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Super-Sticky 'Ultra-Bad' Cholesterol Revealed in People at High Risk of Heart Disease

Date: 30.5.2011 

 

Scientists from the University of Warwick have discovered why a newly found form of cholesterol seems to be 'ultra-bad', leading to increased risk of heart disease. The discovery could lead to new treatments to prevent heart disease particularly in people with type 2 diabetes and the elderly.

The research, funded by the British Heart Foundation (BHF), found that 'ultra-bad' cholesterol, called MGmin-low-density lipoprotein (LDL), which is more common in people with type 2 diabetes and the elderly, appears to be 'stickier' than normal LDL. This makes it more likely to attach to the walls of arteries. When LDL attaches to artery walls it helps form the dangerous 'fatty' plaques' that cause coronary heart disease (CHD).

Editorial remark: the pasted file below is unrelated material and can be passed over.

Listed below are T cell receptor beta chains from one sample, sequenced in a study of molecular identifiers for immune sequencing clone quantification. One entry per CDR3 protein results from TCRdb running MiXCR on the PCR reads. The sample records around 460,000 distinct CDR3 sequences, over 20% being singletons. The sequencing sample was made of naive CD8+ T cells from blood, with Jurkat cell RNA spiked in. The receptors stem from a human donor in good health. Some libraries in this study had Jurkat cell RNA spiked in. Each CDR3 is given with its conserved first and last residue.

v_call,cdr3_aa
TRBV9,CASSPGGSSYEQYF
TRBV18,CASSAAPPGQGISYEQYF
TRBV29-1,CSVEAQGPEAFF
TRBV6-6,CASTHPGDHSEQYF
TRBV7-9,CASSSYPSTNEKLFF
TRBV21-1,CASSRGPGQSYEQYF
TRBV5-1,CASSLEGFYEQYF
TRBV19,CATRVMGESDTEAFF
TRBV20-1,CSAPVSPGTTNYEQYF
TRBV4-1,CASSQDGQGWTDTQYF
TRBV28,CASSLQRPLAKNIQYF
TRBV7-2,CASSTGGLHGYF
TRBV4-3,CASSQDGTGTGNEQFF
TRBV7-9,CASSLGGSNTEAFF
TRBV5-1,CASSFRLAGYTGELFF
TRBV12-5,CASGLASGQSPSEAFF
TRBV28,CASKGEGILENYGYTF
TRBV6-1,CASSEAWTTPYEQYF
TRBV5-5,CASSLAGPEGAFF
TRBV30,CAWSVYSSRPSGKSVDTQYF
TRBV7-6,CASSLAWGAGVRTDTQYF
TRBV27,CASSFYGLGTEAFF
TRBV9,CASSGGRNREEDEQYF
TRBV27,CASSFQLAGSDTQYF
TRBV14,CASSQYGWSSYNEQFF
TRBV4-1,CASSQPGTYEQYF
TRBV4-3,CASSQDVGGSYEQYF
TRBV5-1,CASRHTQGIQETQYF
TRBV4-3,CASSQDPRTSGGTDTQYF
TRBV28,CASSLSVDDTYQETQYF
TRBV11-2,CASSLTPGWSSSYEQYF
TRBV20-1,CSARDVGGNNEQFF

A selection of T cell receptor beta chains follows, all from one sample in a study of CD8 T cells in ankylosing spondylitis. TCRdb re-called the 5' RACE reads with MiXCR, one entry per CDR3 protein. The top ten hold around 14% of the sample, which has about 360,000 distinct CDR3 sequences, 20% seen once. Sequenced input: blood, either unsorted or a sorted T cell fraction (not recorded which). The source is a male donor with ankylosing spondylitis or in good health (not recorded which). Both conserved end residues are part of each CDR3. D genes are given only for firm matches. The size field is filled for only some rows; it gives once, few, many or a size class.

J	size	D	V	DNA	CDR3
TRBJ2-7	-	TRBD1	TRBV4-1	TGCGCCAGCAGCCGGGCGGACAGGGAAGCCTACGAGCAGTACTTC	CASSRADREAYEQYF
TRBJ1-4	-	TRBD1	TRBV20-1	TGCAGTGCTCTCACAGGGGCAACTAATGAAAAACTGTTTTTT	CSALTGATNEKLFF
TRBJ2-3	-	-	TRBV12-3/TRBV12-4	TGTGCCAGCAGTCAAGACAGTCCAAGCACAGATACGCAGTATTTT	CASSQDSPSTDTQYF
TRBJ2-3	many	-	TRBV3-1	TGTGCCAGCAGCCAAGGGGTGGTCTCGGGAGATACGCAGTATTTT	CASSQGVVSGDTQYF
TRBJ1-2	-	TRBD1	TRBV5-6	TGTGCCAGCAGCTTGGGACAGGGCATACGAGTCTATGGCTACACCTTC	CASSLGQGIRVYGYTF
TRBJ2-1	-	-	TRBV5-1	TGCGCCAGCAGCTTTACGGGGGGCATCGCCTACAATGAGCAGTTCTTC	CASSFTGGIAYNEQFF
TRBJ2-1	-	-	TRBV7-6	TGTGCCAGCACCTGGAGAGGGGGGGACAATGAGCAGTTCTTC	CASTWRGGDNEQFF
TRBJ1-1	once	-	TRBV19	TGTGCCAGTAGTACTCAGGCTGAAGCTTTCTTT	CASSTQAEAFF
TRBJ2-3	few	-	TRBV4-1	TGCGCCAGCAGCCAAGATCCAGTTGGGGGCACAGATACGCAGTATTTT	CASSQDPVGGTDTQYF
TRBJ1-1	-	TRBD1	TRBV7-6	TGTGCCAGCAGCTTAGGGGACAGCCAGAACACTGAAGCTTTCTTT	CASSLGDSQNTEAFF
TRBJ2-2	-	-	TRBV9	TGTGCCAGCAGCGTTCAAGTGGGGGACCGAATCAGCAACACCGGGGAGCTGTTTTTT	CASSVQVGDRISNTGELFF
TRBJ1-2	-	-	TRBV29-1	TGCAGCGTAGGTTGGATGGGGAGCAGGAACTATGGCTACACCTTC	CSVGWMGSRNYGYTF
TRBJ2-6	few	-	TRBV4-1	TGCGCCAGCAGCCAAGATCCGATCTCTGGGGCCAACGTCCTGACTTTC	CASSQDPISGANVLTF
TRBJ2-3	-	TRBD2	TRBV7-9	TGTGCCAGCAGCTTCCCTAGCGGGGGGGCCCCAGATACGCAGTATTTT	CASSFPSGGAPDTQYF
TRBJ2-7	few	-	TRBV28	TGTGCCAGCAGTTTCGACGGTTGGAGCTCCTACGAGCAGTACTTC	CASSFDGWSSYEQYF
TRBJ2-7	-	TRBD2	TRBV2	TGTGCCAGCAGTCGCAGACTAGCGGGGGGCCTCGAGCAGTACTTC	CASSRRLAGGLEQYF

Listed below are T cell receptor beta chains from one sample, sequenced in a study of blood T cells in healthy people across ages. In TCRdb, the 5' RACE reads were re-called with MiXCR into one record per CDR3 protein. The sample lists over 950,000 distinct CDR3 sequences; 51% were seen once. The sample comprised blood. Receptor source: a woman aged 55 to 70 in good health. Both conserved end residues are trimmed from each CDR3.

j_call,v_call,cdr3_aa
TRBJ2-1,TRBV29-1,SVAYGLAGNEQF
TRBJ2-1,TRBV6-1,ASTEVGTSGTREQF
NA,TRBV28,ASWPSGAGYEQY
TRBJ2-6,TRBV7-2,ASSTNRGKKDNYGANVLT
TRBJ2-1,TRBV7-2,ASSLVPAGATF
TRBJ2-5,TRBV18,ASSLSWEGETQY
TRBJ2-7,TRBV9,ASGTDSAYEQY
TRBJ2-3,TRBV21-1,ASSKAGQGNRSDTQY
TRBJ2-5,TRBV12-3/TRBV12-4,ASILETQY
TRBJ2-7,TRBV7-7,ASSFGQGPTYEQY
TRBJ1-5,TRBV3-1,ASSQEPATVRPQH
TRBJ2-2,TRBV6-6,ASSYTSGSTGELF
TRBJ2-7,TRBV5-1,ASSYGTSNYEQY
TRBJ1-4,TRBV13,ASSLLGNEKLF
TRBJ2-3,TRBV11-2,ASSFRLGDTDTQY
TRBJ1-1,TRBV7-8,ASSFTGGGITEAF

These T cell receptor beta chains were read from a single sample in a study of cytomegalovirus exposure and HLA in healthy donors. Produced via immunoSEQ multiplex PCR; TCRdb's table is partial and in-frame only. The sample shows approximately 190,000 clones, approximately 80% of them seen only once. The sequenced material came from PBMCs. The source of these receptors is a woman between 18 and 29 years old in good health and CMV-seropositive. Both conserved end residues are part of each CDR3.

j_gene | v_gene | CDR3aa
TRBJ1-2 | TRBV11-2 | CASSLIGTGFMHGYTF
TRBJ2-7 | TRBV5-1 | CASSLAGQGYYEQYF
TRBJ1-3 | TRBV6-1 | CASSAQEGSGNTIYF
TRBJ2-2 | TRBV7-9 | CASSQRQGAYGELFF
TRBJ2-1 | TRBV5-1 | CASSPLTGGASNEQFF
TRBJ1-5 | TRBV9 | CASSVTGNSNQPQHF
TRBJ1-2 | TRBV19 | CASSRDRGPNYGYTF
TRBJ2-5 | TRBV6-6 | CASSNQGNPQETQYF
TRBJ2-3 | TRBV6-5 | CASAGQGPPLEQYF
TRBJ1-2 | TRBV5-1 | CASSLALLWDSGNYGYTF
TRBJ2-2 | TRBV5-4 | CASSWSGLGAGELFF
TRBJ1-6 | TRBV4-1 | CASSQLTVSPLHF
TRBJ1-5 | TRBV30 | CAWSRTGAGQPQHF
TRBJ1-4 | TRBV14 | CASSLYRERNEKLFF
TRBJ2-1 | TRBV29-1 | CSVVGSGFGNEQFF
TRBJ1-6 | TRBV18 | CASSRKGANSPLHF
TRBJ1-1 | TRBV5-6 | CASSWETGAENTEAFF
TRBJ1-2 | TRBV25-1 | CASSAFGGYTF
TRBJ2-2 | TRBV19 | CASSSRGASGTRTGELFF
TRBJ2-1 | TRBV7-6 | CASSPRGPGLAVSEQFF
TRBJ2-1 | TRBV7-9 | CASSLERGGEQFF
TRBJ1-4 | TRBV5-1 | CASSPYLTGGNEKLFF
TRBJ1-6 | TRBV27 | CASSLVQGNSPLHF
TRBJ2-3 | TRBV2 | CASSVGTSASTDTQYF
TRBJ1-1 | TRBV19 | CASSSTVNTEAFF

They found that MGmin-LDL is created by the addition of sugar groups to 'normal' LDL -- a process called glycation -- making LDL smaller and denser.

Source:

www2.warwick.ac.uk

 


 

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